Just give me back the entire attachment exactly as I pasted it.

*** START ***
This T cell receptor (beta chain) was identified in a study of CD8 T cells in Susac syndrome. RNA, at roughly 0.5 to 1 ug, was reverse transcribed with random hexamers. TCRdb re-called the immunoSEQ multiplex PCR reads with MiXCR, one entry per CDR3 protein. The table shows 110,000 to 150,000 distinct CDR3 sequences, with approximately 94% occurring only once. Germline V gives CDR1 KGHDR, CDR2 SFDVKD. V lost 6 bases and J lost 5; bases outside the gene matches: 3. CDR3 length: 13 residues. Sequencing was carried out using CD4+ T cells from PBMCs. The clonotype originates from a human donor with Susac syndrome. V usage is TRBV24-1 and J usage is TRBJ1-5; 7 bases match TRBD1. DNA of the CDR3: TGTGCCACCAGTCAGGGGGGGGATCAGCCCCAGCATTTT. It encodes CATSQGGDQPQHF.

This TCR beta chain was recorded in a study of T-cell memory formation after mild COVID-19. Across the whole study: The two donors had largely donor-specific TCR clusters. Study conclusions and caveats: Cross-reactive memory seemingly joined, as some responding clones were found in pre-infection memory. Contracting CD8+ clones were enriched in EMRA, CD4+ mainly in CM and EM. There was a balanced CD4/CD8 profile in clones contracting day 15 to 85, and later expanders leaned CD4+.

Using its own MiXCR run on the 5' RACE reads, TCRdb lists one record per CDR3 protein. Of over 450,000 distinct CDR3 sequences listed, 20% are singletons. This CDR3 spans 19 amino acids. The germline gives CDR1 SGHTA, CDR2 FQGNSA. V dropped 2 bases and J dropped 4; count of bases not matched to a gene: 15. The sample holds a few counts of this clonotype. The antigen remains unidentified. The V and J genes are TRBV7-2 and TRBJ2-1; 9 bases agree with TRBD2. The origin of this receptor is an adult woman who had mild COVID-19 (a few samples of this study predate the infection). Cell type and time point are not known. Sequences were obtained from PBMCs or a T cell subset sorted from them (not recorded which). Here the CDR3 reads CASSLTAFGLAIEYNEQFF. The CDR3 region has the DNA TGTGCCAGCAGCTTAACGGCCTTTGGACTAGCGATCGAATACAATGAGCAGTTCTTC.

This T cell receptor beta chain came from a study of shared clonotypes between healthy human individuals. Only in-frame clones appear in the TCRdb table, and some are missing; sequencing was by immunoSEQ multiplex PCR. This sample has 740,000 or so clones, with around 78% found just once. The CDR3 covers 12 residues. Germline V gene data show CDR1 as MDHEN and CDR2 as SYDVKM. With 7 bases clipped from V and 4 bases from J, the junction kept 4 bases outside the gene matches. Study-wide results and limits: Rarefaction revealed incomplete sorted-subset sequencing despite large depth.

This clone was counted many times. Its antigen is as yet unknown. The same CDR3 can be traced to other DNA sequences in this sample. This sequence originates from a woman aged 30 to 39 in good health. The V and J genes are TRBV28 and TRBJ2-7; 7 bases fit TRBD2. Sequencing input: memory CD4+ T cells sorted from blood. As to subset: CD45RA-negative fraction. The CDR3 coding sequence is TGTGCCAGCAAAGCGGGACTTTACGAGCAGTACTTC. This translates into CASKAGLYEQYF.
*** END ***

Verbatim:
This T cell receptor (beta chain) was identified in a study of CD8 T cells in Susac syndrome. RNA, at roughly 0.5 to 1 ug, was reverse transcribed with random hexamers. TCRdb re-called the immunoSEQ multiplex PCR reads with MiXCR, one entry per CDR3 protein. The table shows 110,000 to 150,000 distinct CDR3 sequences, with approximately 94% occurring only once. Germline V gives CDR1 KGHDR, CDR2 SFDVKD. V lost 6 bases and J lost 5; bases outside the gene matches: 3. CDR3 length: 13 residues. Sequencing was carried out using CD4+ T cells from PBMCs. The clonotype originates from a human donor with Susac syndrome. V usage is TRBV24-1 and J usage is TRBJ1-5; 7 bases match TRBD1. DNA of the CDR3: TGTGCCACCAGTCAGGGGGGGGATCAGCCCCAGCATTTT. It encodes CATSQGGDQPQHF.

This TCR beta chain was recorded in a study of T-cell memory formation after mild COVID-19. Across the whole study: The two donors had largely donor-specific TCR clusters. Study conclusions and caveats: Cross-reactive memory seemingly joined, as some responding clones were found in pre-infection memory. Contracting CD8+ clones were enriched in EMRA, CD4+ mainly in CM and EM. There was a balanced CD4/CD8 profile in clones contracting day 15 to 85, and later expanders leaned CD4+.

Using its own MiXCR run on the 5' RACE reads, TCRdb lists one record per CDR3 protein. Of over 450,000 distinct CDR3 sequences listed, 20% are singletons. This CDR3 spans 19 amino acids. The germline gives CDR1 SGHTA, CDR2 FQGNSA. V dropped 2 bases and J dropped 4; count of bases not matched to a gene: 15. The sample holds a few counts of this clonotype. The antigen remains unidentified. The V and J genes are TRBV7-2 and TRBJ2-1; 9 bases agree with TRBD2. The origin of this receptor is an adult woman who had mild COVID-19 (a few samples of this study predate the infection). Cell type and time point are not known. Sequences were obtained from PBMCs or a T cell subset sorted from them (not recorded which). Here the CDR3 reads CASSLTAFGLAIEYNEQFF. The CDR3 region has the DNA TGTGCCAGCAGCTTAACGGCCTTTGGACTAGCGATCGAATACAATGAGCAGTTCTTC.

This T cell receptor beta chain came from a study of shared clonotypes between healthy human individuals. Only in-frame clones appear in the TCRdb table, and some are missing; sequencing was by immunoSEQ multiplex PCR. This sample has 740,000 or so clones, with around 78% found just once. The CDR3 covers 12 residues. Germline V gene data show CDR1 as MDHEN and CDR2 as SYDVKM. With 7 bases clipped from V and 4 bases from J, the junction kept 4 bases outside the gene matches. Study-wide results and limits: Rarefaction revealed incomplete sorted-subset sequencing despite large depth.

This clone was counted many times. Its antigen is as yet unknown. The same CDR3 can be traced to other DNA sequences in this sample. This sequence originates from a woman aged 30 to 39 in good health. The V and J genes are TRBV28 and TRBJ2-7; 7 bases fit TRBD2. Sequencing input: memory CD4+ T cells sorted from blood. As to subset: CD45RA-negative fraction. The CDR3 coding sequence is TGTGCCAGCAAAGCGGGACTTTACGAGCAGTACTTC. This translates into CASKAGLYEQYF.